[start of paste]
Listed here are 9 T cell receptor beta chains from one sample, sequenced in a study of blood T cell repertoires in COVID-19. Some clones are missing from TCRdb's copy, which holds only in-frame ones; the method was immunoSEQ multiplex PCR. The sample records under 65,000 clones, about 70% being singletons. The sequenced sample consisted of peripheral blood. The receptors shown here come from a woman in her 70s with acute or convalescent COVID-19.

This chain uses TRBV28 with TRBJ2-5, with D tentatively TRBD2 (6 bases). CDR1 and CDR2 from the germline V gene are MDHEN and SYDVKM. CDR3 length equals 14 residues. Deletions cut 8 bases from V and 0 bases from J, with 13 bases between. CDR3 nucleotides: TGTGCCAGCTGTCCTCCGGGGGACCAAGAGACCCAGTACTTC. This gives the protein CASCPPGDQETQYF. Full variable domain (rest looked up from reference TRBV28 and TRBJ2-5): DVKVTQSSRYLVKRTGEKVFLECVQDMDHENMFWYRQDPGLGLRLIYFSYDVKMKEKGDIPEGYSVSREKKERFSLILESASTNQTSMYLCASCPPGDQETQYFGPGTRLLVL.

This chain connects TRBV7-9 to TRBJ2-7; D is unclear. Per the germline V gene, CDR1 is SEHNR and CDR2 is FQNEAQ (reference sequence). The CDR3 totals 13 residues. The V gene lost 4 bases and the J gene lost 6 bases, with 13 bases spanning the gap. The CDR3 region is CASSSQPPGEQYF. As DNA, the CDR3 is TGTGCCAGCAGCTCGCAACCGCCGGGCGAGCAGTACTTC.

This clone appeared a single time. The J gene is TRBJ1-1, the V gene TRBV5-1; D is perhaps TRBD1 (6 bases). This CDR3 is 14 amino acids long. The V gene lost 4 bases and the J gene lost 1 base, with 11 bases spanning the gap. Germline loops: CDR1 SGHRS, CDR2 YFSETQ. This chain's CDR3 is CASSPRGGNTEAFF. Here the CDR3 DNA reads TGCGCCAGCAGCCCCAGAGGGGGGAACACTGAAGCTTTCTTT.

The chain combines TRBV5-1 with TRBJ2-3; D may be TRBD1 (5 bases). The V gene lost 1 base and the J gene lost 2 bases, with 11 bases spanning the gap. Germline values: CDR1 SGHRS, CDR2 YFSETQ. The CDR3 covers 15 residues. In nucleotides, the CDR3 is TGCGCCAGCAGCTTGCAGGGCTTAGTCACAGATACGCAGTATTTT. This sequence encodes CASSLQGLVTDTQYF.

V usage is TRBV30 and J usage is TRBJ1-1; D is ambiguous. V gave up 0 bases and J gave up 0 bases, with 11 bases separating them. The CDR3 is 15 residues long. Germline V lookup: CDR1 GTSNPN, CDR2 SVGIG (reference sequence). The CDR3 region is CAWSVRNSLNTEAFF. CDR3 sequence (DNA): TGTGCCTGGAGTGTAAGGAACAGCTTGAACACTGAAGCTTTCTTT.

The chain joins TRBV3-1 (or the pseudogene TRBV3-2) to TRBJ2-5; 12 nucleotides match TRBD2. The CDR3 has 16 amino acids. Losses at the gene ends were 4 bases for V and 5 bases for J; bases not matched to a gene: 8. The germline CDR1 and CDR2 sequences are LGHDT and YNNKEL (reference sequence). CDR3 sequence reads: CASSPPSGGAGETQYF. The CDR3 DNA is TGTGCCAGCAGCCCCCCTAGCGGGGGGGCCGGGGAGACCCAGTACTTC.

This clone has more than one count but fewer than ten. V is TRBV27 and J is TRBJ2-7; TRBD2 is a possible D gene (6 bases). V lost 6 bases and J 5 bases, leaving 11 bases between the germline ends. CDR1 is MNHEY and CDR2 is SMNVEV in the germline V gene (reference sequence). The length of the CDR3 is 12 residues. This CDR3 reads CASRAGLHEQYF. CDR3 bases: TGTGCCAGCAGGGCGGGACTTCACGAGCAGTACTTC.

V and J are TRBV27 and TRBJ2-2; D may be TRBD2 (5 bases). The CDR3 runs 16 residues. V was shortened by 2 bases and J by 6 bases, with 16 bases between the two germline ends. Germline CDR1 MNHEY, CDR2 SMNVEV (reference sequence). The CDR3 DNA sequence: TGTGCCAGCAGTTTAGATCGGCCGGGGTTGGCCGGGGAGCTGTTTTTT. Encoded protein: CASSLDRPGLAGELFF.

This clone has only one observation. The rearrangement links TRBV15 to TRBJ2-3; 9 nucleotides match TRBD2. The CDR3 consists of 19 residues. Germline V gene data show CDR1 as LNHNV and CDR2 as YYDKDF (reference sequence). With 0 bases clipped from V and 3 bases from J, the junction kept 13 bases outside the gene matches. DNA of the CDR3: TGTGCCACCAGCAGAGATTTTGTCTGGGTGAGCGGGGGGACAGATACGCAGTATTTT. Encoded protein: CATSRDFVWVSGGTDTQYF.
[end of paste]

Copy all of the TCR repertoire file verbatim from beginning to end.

Listed here are 9 T cell receptor beta chains from one sample, sequenced in a study of blood T cell repertoires in COVID-19. Some clones are missing from TCRdb's copy, which holds only in-frame ones; the method was immunoSEQ multiplex PCR. The sample records under 65,000 clones, about 70% being singletons. The sequenced sample consisted of peripheral blood. The receptors shown here come from a woman in her 70s with acute or convalescent COVID-19.

This chain uses TRBV28 with TRBJ2-5, with D tentatively TRBD2 (6 bases). CDR1 and CDR2 from the germline V gene are MDHEN and SYDVKM. CDR3 length equals 14 residues. Deletions cut 8 bases from V and 0 bases from J, with 13 bases between. CDR3 nucleotides: TGTGCCAGCTGTCCTCCGGGGGACCAAGAGACCCAGTACTTC. This gives the protein CASCPPGDQETQYF. Full variable domain (rest looked up from reference TRBV28 and TRBJ2-5): DVKVTQSSRYLVKRTGEKVFLECVQDMDHENMFWYRQDPGLGLRLIYFSYDVKMKEKGDIPEGYSVSREKKERFSLILESASTNQTSMYLCASCPPGDQETQYFGPGTRLLVL.

This chain connects TRBV7-9 to TRBJ2-7; D is unclear. Per the germline V gene, CDR1 is SEHNR and CDR2 is FQNEAQ (reference sequence). The CDR3 totals 13 residues. The V gene lost 4 bases and the J gene lost 6 bases, with 13 bases spanning the gap. The CDR3 region is CASSSQPPGEQYF. As DNA, the CDR3 is TGTGCCAGCAGCTCGCAACCGCCGGGCGAGCAGTACTTC.

This clone appeared a single time. The J gene is TRBJ1-1, the V gene TRBV5-1; D is perhaps TRBD1 (6 bases). This CDR3 is 14 amino acids long. The V gene lost 4 bases and the J gene lost 1 base, with 11 bases spanning the gap. Germline loops: CDR1 SGHRS, CDR2 YFSETQ. This chain's CDR3 is CASSPRGGNTEAFF. Here the CDR3 DNA reads TGCGCCAGCAGCCCCAGAGGGGGGAACACTGAAGCTTTCTTT.

The chain combines TRBV5-1 with TRBJ2-3; D may be TRBD1 (5 bases). The V gene lost 1 base and the J gene lost 2 bases, with 11 bases spanning the gap. Germline values: CDR1 SGHRS, CDR2 YFSETQ. The CDR3 covers 15 residues. In nucleotides, the CDR3 is TGCGCCAGCAGCTTGCAGGGCTTAGTCACAGATACGCAGTATTTT. This sequence encodes CASSLQGLVTDTQYF.

V usage is TRBV30 and J usage is TRBJ1-1; D is ambiguous. V gave up 0 bases and J gave up 0 bases, with 11 bases separating them. The CDR3 is 15 residues long. Germline V lookup: CDR1 GTSNPN, CDR2 SVGIG (reference sequence). The CDR3 region is CAWSVRNSLNTEAFF. CDR3 sequence (DNA): TGTGCCTGGAGTGTAAGGAACAGCTTGAACACTGAAGCTTTCTTT.

The chain joins TRBV3-1 (or the pseudogene TRBV3-2) to TRBJ2-5; 12 nucleotides match TRBD2. The CDR3 has 16 amino acids. Losses at the gene ends were 4 bases for V and 5 bases for J; bases not matched to a gene: 8. The germline CDR1 and CDR2 sequences are LGHDT and YNNKEL (reference sequence). CDR3 sequence reads: CASSPPSGGAGETQYF. The CDR3 DNA is TGTGCCAGCAGCCCCCCTAGCGGGGGGGCCGGGGAGACCCAGTACTTC.

This clone has more than one count but fewer than ten. V is TRBV27 and J is TRBJ2-7; TRBD2 is a possible D gene (6 bases). V lost 6 bases and J 5 bases, leaving 11 bases between the germline ends. CDR1 is MNHEY and CDR2 is SMNVEV in the germline V gene (reference sequence). The length of the CDR3 is 12 residues. This CDR3 reads CASRAGLHEQYF. CDR3 bases: TGTGCCAGCAGGGCGGGACTTCACGAGCAGTACTTC.

V and J are TRBV27 and TRBJ2-2; D may be TRBD2 (5 bases). The CDR3 runs 16 residues. V was shortened by 2 bases and J by 6 bases, with 16 bases between the two germline ends. Germline CDR1 MNHEY, CDR2 SMNVEV (reference sequence). The CDR3 DNA sequence: TGTGCCAGCAGTTTAGATCGGCCGGGGTTGGCCGGGGAGCTGTTTTTT. Encoded protein: CASSLDRPGLAGELFF.

This clone has only one observation. The rearrangement links TRBV15 to TRBJ2-3; 9 nucleotides match TRBD2. The CDR3 consists of 19 residues. Germline V gene data show CDR1 as LNHNV and CDR2 as YYDKDF (reference sequence). With 0 bases clipped from V and 3 bases from J, the junction kept 13 bases outside the gene matches. DNA of the CDR3: TGTGCCACCAGCAGAGATTTTGTCTGGGTGAGCGGGGGGACAGATACGCAGTATTTT. Encoded protein: CATSRDFVWVSGGTDTQYF.